Photo courtesy of Stay Shootiin.
By David Cordova
The B division is a league that many shun and don’t pay attention to, or is seen as very inferior when it comes to talent. However, there are teams that are well-coached and play very hard and give the maximum effort every time they step on the floor.
One team that exudes the quality of hard work is the Fannie Lou Hamer Panthers. The program from the school on Jennings Street in the South Bronx has been one of the top teams in the city’s B division league for the past few seasons, winning various titles.
The person behind the program’s success is Marc Skelton, the longtime head coach and the architect of the program. Skelton, who is also a teacher at the school, is more than just the man on the sideline, as he is also an educator and a person that the players look up to for guidance and mentoring, etc.
“Each game, we go out and play as hard as we can and hopefully we get the W,” says Skelton about the mission of the program.
On Fannie Lou Hamer as school, he replied, “It’s a special place, I’ve been working there for 16 years [and coaching for 13 years] and it’s only a place where I work, but it’s also a place I like to call home.”
Skelton started coaching the basketball program in 2006 and molded it to what it is today. When asked if he had any dreams for the program from day one, he replied, “I had no dreams, I had no expectations. We started in the 2006-07 season, and the season prior to that, the team was 0-18, so our expectations were, you know, just to build some fundamentals and win some games.”
Since his time there, the Panthers have won tore PSAL championships – in 2013, 2017 and last season, in 2018. And, speaking of last season, the Panthers went 29-4 and won the school’s first-ever New York State Federation championship at the Cool Insurance Arena in Glens Falls, New York. Their outstanding play earned them the No. 1 ranking in the state of New York.
When asked about winning the state Federation title, Skelton replied, “The team was on a mission, the team had gone up [to Glens Falls] in 2017 and lost to La Salle, and so it was kind of a mission not only to repeat as city champions last year, but also to go up to Glens Falls and win the whole thing.”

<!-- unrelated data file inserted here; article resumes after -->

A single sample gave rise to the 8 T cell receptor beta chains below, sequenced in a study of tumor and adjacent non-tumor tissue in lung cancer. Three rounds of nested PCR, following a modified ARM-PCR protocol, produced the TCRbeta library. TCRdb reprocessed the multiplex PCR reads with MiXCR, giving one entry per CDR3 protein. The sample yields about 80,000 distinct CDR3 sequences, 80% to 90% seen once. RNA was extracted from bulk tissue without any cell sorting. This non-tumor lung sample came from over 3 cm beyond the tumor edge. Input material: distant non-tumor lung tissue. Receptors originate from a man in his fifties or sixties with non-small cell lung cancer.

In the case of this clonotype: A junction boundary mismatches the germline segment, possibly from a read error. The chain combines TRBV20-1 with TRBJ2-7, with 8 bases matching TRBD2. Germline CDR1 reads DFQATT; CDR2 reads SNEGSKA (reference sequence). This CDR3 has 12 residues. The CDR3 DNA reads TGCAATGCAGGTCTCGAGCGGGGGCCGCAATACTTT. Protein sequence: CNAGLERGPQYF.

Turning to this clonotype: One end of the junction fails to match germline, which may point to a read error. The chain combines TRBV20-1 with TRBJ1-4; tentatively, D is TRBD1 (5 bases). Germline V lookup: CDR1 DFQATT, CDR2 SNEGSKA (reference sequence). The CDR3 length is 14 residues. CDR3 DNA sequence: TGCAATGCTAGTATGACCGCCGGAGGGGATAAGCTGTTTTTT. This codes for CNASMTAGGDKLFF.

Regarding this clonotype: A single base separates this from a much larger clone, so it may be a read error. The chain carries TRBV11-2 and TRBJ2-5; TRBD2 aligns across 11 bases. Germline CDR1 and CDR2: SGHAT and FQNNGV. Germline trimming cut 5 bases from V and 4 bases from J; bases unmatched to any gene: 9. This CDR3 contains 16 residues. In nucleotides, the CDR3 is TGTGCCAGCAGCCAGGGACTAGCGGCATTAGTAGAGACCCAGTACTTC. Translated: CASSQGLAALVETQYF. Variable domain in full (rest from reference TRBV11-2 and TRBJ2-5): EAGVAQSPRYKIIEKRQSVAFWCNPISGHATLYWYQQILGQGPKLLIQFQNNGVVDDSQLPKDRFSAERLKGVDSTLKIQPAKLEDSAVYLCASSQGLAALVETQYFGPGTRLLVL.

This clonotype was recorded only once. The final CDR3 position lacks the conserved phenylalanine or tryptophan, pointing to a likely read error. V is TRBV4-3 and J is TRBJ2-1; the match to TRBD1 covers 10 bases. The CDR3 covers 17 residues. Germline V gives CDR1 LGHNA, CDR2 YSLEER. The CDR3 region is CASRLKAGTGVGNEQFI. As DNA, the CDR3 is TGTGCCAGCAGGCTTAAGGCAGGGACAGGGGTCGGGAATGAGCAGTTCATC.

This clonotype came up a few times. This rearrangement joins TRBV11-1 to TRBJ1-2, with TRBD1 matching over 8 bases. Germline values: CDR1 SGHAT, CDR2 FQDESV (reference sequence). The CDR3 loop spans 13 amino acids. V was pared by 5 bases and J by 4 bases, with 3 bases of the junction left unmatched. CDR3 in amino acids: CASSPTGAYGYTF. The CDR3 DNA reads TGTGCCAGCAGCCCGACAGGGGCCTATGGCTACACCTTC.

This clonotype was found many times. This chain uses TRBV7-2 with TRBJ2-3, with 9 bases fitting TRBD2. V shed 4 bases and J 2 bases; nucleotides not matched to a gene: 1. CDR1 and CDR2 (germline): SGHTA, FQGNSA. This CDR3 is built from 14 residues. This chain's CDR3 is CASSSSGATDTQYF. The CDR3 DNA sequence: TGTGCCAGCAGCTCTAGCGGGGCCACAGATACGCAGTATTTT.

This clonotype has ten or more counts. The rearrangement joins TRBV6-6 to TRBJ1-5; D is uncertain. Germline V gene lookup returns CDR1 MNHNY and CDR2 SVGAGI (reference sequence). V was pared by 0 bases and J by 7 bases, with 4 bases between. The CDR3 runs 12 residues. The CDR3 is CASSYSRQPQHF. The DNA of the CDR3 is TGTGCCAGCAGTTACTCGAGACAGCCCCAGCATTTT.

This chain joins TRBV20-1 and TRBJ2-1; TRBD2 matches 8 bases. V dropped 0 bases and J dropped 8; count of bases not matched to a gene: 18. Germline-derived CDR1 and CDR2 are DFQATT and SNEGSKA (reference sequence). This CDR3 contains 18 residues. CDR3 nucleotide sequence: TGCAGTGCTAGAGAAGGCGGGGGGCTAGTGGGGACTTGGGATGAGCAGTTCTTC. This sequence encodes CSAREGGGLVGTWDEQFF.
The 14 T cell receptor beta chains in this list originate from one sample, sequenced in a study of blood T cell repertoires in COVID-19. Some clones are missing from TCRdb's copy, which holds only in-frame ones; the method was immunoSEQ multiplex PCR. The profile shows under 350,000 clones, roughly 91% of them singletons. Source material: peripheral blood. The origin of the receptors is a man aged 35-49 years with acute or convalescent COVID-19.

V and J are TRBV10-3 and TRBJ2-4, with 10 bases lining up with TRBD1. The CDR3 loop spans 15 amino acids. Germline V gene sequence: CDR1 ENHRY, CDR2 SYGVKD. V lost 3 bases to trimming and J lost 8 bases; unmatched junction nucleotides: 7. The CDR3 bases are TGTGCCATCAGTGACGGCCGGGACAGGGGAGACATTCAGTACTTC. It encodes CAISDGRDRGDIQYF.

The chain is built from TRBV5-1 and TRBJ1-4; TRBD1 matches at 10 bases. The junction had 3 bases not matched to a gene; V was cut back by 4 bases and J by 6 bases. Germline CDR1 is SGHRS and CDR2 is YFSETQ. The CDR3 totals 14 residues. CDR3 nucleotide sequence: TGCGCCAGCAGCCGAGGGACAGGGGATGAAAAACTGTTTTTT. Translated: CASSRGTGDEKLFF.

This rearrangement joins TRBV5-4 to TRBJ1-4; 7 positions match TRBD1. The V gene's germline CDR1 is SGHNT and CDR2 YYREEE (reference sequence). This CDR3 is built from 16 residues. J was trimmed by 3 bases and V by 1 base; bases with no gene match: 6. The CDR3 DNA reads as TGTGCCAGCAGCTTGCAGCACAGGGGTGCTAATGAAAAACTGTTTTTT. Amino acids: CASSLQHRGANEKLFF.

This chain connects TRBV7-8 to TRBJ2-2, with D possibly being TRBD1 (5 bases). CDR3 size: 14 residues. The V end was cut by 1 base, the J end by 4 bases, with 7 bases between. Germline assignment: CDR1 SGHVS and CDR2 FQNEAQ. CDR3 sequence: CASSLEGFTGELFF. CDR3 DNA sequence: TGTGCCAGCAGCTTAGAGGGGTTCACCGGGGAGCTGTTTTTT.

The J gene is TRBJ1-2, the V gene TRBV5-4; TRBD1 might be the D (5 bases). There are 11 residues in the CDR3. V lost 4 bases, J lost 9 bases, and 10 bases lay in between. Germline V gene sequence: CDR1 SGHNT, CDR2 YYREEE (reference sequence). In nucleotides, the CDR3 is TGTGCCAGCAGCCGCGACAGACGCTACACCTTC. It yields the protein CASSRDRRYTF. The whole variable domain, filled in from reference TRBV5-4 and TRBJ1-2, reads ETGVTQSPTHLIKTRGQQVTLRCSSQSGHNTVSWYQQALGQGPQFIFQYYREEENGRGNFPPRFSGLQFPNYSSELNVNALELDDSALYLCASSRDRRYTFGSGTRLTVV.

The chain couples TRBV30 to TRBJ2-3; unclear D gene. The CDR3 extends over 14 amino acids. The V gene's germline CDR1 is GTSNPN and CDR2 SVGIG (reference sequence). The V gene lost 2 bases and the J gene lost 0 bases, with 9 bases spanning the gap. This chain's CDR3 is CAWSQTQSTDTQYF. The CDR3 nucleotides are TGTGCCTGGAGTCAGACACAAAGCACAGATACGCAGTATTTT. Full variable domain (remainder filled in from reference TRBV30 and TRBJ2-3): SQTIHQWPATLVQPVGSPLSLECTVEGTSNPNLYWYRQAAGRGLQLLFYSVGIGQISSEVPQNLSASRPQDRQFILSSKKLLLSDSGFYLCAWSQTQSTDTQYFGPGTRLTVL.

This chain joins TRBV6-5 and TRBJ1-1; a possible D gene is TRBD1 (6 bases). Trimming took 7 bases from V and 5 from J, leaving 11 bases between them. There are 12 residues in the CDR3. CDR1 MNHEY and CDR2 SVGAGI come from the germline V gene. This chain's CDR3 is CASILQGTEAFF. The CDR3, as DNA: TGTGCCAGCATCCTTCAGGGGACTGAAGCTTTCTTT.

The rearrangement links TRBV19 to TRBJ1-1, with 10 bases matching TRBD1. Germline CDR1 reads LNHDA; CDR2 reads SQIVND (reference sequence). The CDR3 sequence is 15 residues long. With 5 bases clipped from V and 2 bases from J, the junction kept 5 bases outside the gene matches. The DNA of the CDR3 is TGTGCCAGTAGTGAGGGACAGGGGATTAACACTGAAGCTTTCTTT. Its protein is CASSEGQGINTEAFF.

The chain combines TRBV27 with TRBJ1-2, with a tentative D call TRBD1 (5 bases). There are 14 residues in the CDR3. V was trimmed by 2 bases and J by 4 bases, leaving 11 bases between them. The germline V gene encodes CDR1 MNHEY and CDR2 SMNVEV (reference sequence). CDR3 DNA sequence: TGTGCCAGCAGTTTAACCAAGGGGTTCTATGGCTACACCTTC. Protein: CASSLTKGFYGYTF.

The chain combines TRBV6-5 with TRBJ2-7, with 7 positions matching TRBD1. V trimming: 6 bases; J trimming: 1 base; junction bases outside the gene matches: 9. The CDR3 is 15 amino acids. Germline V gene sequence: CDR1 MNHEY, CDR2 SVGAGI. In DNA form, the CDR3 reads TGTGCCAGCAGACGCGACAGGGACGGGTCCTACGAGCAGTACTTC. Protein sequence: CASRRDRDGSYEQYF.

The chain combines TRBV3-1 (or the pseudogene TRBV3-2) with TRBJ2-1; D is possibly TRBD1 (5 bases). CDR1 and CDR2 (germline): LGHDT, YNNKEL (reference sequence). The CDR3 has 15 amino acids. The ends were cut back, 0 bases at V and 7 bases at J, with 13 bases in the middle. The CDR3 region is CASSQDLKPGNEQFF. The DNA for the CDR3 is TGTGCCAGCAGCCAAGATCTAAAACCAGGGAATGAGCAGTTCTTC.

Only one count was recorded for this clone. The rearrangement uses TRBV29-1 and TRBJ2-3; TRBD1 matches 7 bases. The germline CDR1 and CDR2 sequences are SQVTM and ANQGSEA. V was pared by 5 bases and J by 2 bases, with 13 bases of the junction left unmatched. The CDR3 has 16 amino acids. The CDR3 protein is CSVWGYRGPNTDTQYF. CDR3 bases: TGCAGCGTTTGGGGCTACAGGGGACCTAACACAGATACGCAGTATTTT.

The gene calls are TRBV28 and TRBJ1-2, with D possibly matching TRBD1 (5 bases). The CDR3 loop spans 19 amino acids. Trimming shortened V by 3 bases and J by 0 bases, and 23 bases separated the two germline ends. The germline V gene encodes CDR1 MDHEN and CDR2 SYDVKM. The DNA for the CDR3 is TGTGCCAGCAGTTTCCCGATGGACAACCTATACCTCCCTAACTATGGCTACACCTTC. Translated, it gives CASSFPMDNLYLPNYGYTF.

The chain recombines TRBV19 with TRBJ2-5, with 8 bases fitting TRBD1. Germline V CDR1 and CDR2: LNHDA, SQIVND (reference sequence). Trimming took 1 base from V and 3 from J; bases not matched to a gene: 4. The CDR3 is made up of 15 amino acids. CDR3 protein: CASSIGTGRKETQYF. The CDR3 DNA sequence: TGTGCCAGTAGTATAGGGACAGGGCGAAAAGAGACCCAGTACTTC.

This season, the Panthers are on a roll, and have a 16-3 overall record, with 12-1 record in the PSAL Bronx B play. When asked about this season’s squad, Skelton replied, “I like what I see. The core of this team is very talented and it’s also very hard working and I enjoy coaching them.”
Leading the way for the Panthers is juniors Anthony Rose and Tariq Mahan and seniors Tyree Morris and Frankie Williams. All four had significant minutes on last season’s championship team and are back to give the team more offensive firepower and leadership. Other contributors on the team are seniors Francys Fernandez and Christopher Reyes.
Another great thing about this program, is that it has a 100% graduation rate and all of the players go on to attend college. When basketball is over, the education will be needed to take you to many places. Messages like those are what Skelton preaches to his players day in and day out.
On March 12th, Skelton will be releasing a book titled, “Pounding the Rock: Basketball Dreams and Real Life in a Bronx High School,” which talks about the 2016-17 season and will take readers on a journey into what life is like for him & his players. “It gives a background on not only the team, but the school and New York City basketball and education,” he replied about the book, which can pre-ordered through Amazon for the grand price of $24.99.
So far all is well for the Panthers, as they embark on another road to the city playoffs. Wins there could potentially lead to another championship and another trip to Glens Falls.
On the future of the basketball program, he added, “The future is bright, but again, we kind of focus on the present. But again, we add something new to the trophy case, but also, the legacy of the former players, I think they enjoy coming to the games and watching us play also.”
Although they play in a smaller division, the Fannie Lou Hamer Panthers have endured so much success in the span of a few years. Dating back to the 2015-16 season, they have a compiled a record of 99-12. The message is simple: for those who plan to play for the Fannie Lou Hamer program, you must be a student-athlete. Student always comes first. What that message tells the youth is that if you do what you’re supposed to do in the classroom, there’s nowhere to go up. And this program intends to do just that.